Leading has always come fairly easily to me. When I was growing up, I was never the smartest or most talented of my peers yet, when we were on a team or in a group, others turned to me for direction. So I was captain of this and president of that. Early in my adult years I went to seminary and since then I’ve been rector of this and chairman of that. Usually I have a sense of where a group could potentially go and how to get us there.

Following, however, has always been much harder. When I was interviewing with the commission of the church which decided who went to seminary and who did not, I was asked why I wanted to be a priest. The answer was simple for me: “I want to lead a church and I have to be ordained to do that.” Probably not the answer they were expecting but certainly a practical approach. One member of that commission asked me how I might handle working for someone else and following their lead. “If that person is incompetent, I’ll have a real problem,” I confessed. “Yes,” he surmised, “you sure will.”

Following an incompetent lead isn’t a good thing. But what about following in general? Anyone who cannot ever follow would qualify as arrogant, self-centered, immature, and probably very insecure. Someone who always has to be in charge isn’t much fun to be around. And, if enough time is spent with such a person, it will be discovered that he is carrying some mighty heavy burdens. The lesson such a person must learn is to let go of some of those burdens and develop a lighter sense of trust.

“Come, follow me,” Jesus says as he calls his disciples. “Come, follow me,” Jesus says to us in our spiritual pilgrimage. Setting aside my own will and learning to discern and follow the will of the Lord is the goal, and the measure, of faith. Uh, oh. We may have a real problem there. The first problem is discernment. How do I learn the will of the Lord? It’s not always written clearly. It’s usually found more in retrospect. The second problem is setting aside my will and actually trusting and following. Stepping ahead into the unknown isn’t exactly light and easy. We resist it. Even when we have ample evidence that the unknown is where transformation and grace are revealed. Even when we realize that most everything of value in life begins with stepping into the unknown.

I’m still learning about following. In my family and work relationships, following someone else’s lead is occasionally so necessary that I just have to go along with something. I can’t always be in charge. Even though leading comes pretty easily, I don’t even really want to be in charge all the time. And, most definitely, I’ve learned much more in the times when I have had to follow than when I have led. I’ve even learned that leading, at its best, is following. The leader has to trust an inspiration and then the group’s ability to adjust the inspiration on the fly. That’s actually the exciting part, as the leader lets go of the need to control the outcome and participates in the unfolding of the event. Good leading is good following.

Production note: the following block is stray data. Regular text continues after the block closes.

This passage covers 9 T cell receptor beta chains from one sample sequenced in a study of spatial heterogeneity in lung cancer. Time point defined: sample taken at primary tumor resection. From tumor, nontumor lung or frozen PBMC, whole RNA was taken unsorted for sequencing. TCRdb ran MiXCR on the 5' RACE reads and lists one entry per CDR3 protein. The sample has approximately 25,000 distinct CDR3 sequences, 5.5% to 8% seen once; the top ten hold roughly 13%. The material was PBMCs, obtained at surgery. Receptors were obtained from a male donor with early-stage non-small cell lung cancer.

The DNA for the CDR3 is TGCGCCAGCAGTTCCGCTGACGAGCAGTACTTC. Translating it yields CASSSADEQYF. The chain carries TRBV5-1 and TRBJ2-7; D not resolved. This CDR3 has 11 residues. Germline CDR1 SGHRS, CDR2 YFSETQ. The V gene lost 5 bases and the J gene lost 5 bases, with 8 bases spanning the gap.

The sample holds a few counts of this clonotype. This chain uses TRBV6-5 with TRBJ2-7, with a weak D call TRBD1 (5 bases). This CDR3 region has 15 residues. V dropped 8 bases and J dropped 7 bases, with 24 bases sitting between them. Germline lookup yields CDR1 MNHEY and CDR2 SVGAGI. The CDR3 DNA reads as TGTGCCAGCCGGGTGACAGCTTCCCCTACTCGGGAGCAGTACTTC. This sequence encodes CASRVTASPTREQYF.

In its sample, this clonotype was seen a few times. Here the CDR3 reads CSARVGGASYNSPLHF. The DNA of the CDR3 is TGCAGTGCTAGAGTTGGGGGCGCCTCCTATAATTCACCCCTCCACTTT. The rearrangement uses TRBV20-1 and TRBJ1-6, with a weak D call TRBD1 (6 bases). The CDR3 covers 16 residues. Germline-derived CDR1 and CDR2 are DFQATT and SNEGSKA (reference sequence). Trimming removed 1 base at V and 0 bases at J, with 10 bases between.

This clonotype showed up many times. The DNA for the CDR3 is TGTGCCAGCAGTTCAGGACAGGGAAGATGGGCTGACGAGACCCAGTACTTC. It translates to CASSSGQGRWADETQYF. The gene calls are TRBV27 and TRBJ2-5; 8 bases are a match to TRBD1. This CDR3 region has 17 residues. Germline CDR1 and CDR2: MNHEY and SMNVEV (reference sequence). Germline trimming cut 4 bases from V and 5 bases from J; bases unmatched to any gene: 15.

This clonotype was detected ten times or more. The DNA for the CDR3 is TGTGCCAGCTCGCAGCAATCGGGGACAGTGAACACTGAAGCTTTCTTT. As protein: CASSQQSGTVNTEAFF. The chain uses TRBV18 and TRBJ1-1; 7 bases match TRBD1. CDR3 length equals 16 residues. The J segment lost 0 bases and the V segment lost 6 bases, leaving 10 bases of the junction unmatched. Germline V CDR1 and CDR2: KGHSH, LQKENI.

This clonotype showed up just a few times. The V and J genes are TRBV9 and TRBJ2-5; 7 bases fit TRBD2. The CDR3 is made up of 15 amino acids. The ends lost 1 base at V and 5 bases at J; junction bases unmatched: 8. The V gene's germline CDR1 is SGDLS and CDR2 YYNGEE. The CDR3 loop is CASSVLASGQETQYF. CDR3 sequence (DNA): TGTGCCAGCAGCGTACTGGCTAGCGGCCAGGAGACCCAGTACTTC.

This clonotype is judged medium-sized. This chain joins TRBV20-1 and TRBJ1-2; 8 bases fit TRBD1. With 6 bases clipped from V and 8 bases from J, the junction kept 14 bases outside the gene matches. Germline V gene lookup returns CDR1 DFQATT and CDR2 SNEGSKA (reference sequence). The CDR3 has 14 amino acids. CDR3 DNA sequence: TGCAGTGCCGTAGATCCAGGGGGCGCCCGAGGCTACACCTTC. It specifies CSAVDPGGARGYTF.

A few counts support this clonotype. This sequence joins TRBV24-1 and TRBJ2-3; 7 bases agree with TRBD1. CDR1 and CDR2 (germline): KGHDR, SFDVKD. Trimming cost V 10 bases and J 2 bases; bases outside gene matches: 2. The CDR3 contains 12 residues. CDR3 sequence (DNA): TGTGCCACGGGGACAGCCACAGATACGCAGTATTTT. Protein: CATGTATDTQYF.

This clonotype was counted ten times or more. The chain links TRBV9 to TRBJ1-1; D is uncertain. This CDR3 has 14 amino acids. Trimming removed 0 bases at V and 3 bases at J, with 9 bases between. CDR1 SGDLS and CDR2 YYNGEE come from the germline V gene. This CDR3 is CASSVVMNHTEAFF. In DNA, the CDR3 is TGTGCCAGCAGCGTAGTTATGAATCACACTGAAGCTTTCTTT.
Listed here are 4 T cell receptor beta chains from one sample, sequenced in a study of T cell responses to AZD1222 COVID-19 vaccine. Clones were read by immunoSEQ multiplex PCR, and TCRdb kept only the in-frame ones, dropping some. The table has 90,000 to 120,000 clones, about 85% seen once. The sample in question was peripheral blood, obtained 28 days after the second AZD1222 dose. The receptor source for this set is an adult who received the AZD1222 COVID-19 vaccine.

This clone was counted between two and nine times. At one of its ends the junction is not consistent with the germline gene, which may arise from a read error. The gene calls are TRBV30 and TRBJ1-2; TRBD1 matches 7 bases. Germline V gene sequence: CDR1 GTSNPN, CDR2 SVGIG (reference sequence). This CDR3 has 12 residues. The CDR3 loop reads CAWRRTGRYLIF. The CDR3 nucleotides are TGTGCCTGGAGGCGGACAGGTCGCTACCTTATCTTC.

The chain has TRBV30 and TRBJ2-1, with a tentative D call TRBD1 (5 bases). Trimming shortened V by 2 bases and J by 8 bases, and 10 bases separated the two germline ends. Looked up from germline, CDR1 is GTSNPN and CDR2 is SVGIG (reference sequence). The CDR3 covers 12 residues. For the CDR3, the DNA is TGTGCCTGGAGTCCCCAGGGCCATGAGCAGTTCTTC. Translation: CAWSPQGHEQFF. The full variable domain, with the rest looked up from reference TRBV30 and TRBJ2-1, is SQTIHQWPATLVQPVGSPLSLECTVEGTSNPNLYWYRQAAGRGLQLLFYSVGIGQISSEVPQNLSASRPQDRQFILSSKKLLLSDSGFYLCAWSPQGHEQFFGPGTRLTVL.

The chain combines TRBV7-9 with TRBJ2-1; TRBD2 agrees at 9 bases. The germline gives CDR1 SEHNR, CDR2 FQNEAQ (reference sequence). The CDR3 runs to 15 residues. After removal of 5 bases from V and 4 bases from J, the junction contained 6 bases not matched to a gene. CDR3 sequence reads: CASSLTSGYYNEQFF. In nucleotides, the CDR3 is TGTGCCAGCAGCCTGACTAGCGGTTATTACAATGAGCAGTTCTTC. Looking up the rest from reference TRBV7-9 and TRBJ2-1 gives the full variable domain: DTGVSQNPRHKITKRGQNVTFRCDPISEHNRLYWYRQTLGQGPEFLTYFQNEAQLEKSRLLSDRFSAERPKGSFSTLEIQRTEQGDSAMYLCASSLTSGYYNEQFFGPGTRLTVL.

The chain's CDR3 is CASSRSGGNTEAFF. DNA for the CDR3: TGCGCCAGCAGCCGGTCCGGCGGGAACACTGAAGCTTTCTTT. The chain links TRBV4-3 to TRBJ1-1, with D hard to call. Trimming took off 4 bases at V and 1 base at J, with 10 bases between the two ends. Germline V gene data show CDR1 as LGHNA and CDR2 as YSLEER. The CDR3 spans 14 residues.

How do you resist following? How well do you go with the flow? Do you always have to be in charge? Can you never see that someone else may have a good idea? How well do you trust your church to lead you? Do you always think the Bishop or some council of the church is out to force some fickle innovation down your throat? Do you trust your leaders to be inspired and faithful? Refusing to follow incompetence may be a good thing. Refusing to follow anyone is to resist communal wisdom. Such a refusal hinders salvation and wholeness.

Following is not just about me and God. I don’t just go to my little mountain and find God’s little messages and then take them to the world to convince others what should be done. I’ve got to do a lot of following in order to live fully. Following means acknowledging that the community is really wiser  than we are as individuals. Following is the exciting part of faith where we get to see things unfold in surprising fashion. There we discover the leadings of the Holy Spirit. There we see that outcomes are not of our design and making. Outcomes are gifts of faith and following because we find that, no matter the outcome of any one particular event, nothing is lost on God.

Follow Jesus. Follow the church as one place where Jesus is revealed. Don’t swallow everything hook, line, and sinker. But follow. That’s how our relationship with our savior is formed.



Yours faithfully,

Robert C. Wisnewski, Jr.